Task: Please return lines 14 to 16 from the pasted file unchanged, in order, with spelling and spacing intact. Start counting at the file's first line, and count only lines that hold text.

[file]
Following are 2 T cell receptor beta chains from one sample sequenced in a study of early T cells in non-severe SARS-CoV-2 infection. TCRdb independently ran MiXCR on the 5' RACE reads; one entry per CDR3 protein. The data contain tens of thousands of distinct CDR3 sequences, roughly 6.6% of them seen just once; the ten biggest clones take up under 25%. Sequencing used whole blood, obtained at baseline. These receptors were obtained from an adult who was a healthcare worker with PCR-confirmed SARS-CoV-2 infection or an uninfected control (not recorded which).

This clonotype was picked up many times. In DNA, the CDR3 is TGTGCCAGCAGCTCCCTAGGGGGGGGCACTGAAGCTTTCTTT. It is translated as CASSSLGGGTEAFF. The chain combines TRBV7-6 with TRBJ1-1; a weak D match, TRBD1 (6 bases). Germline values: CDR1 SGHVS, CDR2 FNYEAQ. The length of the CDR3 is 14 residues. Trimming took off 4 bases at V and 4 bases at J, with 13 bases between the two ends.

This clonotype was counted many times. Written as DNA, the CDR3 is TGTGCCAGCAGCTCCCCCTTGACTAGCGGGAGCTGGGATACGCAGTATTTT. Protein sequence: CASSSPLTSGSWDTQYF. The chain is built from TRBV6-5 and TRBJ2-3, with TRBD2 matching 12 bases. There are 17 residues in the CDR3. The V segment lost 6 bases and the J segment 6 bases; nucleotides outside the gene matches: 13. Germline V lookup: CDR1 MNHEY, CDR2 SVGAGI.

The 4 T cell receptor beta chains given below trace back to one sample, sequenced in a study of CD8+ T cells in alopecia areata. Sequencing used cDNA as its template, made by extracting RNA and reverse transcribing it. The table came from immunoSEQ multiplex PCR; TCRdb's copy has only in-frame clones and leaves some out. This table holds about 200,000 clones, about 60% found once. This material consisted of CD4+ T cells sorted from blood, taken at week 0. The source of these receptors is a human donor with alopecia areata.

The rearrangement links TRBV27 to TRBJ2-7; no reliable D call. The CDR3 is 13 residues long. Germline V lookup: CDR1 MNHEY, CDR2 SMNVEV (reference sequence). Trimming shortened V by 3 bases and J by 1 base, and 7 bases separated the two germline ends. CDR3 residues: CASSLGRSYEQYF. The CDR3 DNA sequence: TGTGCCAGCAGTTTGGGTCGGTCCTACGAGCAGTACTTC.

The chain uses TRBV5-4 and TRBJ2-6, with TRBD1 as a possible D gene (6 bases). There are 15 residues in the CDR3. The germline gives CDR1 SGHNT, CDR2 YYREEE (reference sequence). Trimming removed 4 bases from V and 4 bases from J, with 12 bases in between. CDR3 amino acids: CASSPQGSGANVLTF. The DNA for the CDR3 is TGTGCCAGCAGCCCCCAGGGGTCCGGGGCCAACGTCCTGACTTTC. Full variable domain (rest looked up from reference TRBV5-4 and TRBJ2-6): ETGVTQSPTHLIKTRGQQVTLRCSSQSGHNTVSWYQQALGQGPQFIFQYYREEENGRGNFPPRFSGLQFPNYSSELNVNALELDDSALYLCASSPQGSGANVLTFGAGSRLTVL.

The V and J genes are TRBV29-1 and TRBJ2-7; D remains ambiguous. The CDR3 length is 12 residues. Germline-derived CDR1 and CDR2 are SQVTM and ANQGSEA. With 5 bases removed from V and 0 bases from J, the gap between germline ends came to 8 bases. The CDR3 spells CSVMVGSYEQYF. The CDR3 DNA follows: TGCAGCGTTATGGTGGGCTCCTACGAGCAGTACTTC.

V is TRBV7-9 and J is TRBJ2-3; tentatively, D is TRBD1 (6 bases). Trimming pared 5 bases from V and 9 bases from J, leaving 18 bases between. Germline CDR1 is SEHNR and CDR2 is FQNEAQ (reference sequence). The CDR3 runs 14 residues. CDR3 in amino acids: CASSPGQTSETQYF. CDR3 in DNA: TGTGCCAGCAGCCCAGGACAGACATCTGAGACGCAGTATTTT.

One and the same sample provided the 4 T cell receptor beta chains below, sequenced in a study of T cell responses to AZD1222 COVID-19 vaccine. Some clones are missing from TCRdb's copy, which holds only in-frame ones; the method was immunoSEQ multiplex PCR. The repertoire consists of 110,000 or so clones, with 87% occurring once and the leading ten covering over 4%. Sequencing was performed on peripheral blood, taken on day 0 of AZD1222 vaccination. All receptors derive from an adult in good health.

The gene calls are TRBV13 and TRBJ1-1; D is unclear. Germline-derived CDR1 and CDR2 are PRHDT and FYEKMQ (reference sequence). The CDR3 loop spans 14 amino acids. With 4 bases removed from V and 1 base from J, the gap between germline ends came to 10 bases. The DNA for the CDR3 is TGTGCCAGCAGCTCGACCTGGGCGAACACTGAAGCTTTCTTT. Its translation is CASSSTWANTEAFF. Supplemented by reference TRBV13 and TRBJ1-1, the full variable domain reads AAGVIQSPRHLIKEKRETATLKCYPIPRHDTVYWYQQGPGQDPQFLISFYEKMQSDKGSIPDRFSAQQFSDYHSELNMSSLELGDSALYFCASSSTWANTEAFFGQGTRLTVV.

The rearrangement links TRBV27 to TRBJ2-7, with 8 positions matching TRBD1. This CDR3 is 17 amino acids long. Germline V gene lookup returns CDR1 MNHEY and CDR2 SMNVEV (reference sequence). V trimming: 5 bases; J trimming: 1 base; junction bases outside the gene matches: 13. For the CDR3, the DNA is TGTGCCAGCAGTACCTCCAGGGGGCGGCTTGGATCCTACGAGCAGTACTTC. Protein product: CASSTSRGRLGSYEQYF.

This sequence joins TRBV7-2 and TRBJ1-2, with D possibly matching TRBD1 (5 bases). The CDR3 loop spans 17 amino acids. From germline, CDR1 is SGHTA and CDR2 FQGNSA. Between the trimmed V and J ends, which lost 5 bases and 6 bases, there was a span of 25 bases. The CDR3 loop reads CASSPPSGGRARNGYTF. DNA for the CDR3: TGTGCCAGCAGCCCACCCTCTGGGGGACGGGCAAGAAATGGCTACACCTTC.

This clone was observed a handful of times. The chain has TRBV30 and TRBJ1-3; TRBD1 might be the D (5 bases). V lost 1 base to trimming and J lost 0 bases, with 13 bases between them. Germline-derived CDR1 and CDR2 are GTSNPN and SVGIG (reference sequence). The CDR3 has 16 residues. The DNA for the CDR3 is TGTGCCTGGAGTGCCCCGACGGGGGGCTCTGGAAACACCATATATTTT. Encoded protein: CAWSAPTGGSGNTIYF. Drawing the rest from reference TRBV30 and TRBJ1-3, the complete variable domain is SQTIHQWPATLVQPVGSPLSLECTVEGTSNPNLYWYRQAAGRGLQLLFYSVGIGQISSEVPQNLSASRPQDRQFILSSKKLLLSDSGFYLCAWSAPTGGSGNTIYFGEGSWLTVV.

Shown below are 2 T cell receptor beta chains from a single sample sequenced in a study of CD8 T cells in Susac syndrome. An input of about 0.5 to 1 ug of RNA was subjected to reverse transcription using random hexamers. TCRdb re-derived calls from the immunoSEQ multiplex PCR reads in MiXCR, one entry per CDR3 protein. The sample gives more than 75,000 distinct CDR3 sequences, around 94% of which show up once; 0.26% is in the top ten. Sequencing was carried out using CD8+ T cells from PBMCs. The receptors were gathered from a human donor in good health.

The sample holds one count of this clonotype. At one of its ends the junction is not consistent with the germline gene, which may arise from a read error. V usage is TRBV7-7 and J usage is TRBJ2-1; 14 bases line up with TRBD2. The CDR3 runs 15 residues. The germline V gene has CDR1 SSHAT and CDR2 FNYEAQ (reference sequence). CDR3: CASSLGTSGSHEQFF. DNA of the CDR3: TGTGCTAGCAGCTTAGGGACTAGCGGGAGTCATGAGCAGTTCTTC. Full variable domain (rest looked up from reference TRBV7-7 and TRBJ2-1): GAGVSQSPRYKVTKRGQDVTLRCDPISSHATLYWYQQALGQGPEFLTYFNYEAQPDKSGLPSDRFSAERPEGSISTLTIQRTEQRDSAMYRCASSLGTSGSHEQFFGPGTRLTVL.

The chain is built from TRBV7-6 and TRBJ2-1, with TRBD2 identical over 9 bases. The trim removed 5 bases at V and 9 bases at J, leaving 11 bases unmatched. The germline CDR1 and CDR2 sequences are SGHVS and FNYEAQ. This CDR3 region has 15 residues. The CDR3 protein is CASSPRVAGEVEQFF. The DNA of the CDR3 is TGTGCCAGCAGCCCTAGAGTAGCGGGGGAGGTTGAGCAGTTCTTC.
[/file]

Shown below are 2 T cell receptor beta chains from a single sample sequenced in a study of CD8 T cells in Susac syndrome. An input of about 0.5 to 1 ug of RNA was subjected to reverse transcription using random hexamers. TCRdb re-derived calls from the immunoSEQ multiplex PCR reads in MiXCR, one entry per CDR3 protein. The sample gives more than 75,000 distinct CDR3 sequences, around 94% of which show up once; 0.26% is in the top ten. Sequencing was carried out using CD8+ T cells from PBMCs. The receptors were gathered from a human donor in good health.

The sample holds one count of this clonotype. At one of its ends the junction is not consistent with the germline gene, which may arise from a read error. V usage is TRBV7-7 and J usage is TRBJ2-1; 14 bases line up with TRBD2. The CDR3 runs 15 residues. The germline V gene has CDR1 SSHAT and CDR2 FNYEAQ (reference sequence). CDR3: CASSLGTSGSHEQFF. DNA of the CDR3: TGTGCTAGCAGCTTAGGGACTAGCGGGAGTCATGAGCAGTTCTTC. Full variable domain (rest looked up from reference TRBV7-7 and TRBJ2-1): GAGVSQSPRYKVTKRGQDVTLRCDPISSHATLYWYQQALGQGPEFLTYFNYEAQPDKSGLPSDRFSAERPEGSISTLTIQRTEQRDSAMYRCASSLGTSGSHEQFFGPGTRLTVL.

The chain is built from TRBV7-6 and TRBJ2-1, with TRBD2 identical over 9 bases. The trim removed 5 bases at V and 9 bases at J, leaving 11 bases unmatched. The germline CDR1 and CDR2 sequences are SGHVS and FNYEAQ. This CDR3 region has 15 residues. The CDR3 protein is CASSPRVAGEVEQFF. The DNA of the CDR3 is TGTGCCAGCAGCCCTAGAGTAGCGGGGGAGGTTGAGCAGTTCTTC.